While a pandemic that seems as if it will never end marches on, just about all of us have seen our lives turned upside down. Early on, working from home offered a respite, sparing us from unbearable commutes, freeing us from the pressures of keeping up our physical and sartorial appearances and fostering a more efficient and distraction-free way of working. But it soon turned into a different kind of pressure resulting in longer work days and the tyranny of the computer, with its constant Zoom calls squeezed between the second job for many of managing an unwieldy online educational process for our kids amid a constant fear that we would be viewed as slackers by our childless relatively unburdened co-workers: catching up on unseen episodes of The Wire while staying in our pajamas and drinking wine with every meal (well, maybe not breakfast, yet).
Some of us took advantage of our forced isolation by learning Japanese online, honing our knitting skills or visiting the Louvre through virtual tours. Our country’s sports mania took a hit when almost every professional and college sport shut down until slowly seeping back with cardboard cutouts of fans in the stands and pretend crowd noise on TV that failed to muffle the x-rated response of a professional golfer missing a key putt or an Italian soccer player feigning injury while uttering a home-country version of an [expletive deleted]. And, of course, in the end, the virus couldn’t stop the annual American Highest of High Holy Days, Super Bowl Sunday, on which SB LV will be played in Tampa next week with (yes, again) Tom Brady, quarterbacking the home town Bucs (what?) against Patrick Mahomes and the Chiefs.
But one truly American passion could not be denied by Covid, the country’s devotion to gambling. Undeterred by the absence of the major sports, we even turned to betting on mediocre Russian ping pong matches, which has become the unlikely source of millions of dollars in action in legal betting parlors. The current fervor in the financial markets for special purpose acquisition companies (SPACs), otherwise known as blank-check companies, combined with gambling fever, was exemplified by the reverse merger of DraftKings, a legal betting operation, into a SPAC and becoming the beneficiary of one of the year’s hottest IPOs.
But we can’t truly fathom the gambling phenomenon without considering the astounding effect of the recent trading in GameStop, a video game retailer, which has ridden the frenzy created by the unfettered buy signals on Reddit’s WallStreetBets forum to new heights while making millionaires of a renegade band of traders and nearly killing the “shorts,” large hedge funds who sell stocks they don’t own in the hope that they will tank, locking in large profits when they buy it back.
The incoming SEC Chairman (likely Gary Gensler) will have to immediately deal with the GameStop mania and whether the activity amounts to market manipulation. Without getting into legal niceties, the trading seems like the opposite of a classic “pump and dump” scheme through which early buyers drive up the price by touting a worthless stock to unwitting buyers and sell before the suckers can get out on the way down. The GameStoppers are true believers who preach buying and holding under the delusion that the price of GameStop will rise forever. They think they are betting on the Harlem Globetrotters against their perennial patsies, the Washington Generals.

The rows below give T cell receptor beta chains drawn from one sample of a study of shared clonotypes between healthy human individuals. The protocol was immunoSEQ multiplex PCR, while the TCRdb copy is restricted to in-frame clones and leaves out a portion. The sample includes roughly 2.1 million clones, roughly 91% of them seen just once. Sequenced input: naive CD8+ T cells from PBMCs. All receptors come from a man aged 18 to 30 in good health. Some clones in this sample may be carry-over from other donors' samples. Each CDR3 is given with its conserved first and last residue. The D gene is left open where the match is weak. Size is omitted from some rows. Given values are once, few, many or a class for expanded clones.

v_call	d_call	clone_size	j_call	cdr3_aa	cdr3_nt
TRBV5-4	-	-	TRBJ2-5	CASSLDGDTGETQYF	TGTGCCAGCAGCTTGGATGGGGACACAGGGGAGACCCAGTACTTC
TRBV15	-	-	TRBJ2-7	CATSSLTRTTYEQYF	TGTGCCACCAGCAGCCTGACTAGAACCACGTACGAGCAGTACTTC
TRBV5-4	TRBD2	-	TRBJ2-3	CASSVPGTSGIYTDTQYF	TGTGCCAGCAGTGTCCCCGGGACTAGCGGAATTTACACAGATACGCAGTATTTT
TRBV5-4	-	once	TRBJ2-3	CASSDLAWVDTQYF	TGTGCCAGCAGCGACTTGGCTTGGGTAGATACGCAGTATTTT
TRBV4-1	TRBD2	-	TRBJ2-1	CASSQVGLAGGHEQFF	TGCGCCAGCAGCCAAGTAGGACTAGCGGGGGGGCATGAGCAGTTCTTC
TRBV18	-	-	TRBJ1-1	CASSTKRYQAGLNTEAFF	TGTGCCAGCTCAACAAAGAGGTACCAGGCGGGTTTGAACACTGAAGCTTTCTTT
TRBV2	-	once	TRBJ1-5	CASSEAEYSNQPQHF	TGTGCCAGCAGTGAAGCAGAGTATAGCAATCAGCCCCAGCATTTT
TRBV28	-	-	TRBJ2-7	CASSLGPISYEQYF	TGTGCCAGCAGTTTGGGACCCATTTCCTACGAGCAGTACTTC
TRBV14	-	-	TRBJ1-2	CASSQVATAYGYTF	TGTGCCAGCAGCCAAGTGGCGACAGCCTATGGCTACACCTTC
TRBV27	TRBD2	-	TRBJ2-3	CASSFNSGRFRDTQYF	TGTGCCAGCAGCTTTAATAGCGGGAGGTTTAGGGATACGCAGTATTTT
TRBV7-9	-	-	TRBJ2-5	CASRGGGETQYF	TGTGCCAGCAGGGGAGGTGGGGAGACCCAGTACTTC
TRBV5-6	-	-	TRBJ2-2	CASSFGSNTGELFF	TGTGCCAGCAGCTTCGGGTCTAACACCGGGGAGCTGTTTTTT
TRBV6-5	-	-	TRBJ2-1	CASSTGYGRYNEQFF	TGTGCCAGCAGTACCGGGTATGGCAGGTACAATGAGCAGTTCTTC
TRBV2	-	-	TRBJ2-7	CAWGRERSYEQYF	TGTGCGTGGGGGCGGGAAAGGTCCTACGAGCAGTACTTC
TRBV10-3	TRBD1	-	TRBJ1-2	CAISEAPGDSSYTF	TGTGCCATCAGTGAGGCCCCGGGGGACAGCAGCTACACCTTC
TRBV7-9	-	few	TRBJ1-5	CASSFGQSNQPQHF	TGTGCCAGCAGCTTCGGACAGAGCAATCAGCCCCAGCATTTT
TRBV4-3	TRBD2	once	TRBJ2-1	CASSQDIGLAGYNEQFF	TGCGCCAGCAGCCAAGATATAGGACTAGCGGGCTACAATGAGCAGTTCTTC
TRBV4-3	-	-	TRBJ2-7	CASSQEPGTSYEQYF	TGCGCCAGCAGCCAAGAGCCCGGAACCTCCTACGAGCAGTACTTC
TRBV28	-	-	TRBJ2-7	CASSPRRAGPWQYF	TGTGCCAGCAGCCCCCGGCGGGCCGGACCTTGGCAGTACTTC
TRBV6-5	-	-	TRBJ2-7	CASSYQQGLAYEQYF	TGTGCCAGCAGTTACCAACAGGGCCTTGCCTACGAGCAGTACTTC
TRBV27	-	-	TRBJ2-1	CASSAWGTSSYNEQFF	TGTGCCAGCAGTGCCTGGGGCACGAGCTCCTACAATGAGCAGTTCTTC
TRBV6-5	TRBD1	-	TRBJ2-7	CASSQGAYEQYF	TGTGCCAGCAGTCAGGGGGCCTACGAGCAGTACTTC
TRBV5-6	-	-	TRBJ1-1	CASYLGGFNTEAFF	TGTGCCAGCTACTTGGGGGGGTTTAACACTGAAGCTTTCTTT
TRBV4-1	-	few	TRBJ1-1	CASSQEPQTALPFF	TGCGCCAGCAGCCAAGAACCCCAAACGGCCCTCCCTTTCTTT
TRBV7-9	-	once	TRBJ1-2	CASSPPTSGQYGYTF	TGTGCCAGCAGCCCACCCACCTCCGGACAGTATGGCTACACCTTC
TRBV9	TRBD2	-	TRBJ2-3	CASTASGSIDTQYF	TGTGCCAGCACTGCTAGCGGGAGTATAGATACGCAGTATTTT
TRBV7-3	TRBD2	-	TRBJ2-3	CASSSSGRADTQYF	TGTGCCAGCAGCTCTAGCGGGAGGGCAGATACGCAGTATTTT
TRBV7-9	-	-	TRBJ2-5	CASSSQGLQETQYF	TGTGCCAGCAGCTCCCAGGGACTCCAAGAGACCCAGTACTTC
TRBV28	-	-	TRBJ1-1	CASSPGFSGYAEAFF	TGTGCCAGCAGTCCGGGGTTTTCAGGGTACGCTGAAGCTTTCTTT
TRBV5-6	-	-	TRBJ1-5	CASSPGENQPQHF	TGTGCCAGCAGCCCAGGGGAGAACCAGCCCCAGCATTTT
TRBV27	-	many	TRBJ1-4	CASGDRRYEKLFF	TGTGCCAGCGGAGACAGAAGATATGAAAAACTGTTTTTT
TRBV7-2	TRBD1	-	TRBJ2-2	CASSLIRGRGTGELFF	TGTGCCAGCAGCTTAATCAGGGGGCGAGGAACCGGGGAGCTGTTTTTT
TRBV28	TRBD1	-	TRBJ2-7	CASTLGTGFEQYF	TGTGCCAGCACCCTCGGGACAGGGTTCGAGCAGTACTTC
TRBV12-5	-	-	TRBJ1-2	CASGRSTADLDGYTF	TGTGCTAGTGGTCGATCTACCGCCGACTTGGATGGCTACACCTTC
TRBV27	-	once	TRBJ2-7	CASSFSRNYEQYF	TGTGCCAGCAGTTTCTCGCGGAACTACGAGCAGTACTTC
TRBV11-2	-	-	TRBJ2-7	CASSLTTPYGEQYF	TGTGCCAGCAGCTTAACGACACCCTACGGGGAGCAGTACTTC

The press and the politicians are playing the activity in GameStop as a David vs. Goliath story, with the Little Guys experiencing a rare win against the Big Guys (Wall Street) and viewed as a populist cause by the unlikeliest couple, Alexandra Ocasio-Cortez (the Notorious AOC) and Ted (Stop the Steal) Cruz. The renegade stockbroker Robinhood is a surprising villain, first providing commission-free trading to the unclean masses, then restricting trading in GameStop (and other WallStreetBets favorites) when regulatory constraints set in and DTCC, the primary clearinghouse for the U.S. stock market, called for Robinhood to post significantly higher margin (security) to guard against a default due to the massive volume of their trading activities. (In the interest of full disclosure, I once served on the Credit Committee of an affiliate of DTCC).
While Robinhood, which pioneered commission-free trading and encourages teenagers and grandmothers to engage in boundless speculation, deserves much blame for enabling the trading frenzy, it is odd that they are taking the hit for imposing restrictions on it. Many of the populists justifiably criticized the bailout of the banks after the 2008 financial crisis, but the role of the clearinghouses in protecting against major defaults among its participants is a significant deterrent to the potential need for such possible rescues in the future. Instead, in this instance, Robinhood should be commended for actually complying with its regulatory obligations for once (although they didn’t have much choice).
But, in the final analysis, there is one market axiom that rings true: “what goes up, must go down.” The implementation of the trading restrictions resulted in a significant hit to the phantom fortunes based on investments in GameStop, but easing the restrictions somewhat reversed that trend. Inevitably, the shares of GameStop, a dying concept when most video games can be directly downloaded, will reflect economic reality, as eventually happened to tulip mania in 1637. But, then again, maybe we should stand up for the right of every man, woman and child in America to lose their shirts in the market. For, as famously stated by English economist/philosopher John Maynard Keynes: “[i]n the long run, we are all dead.”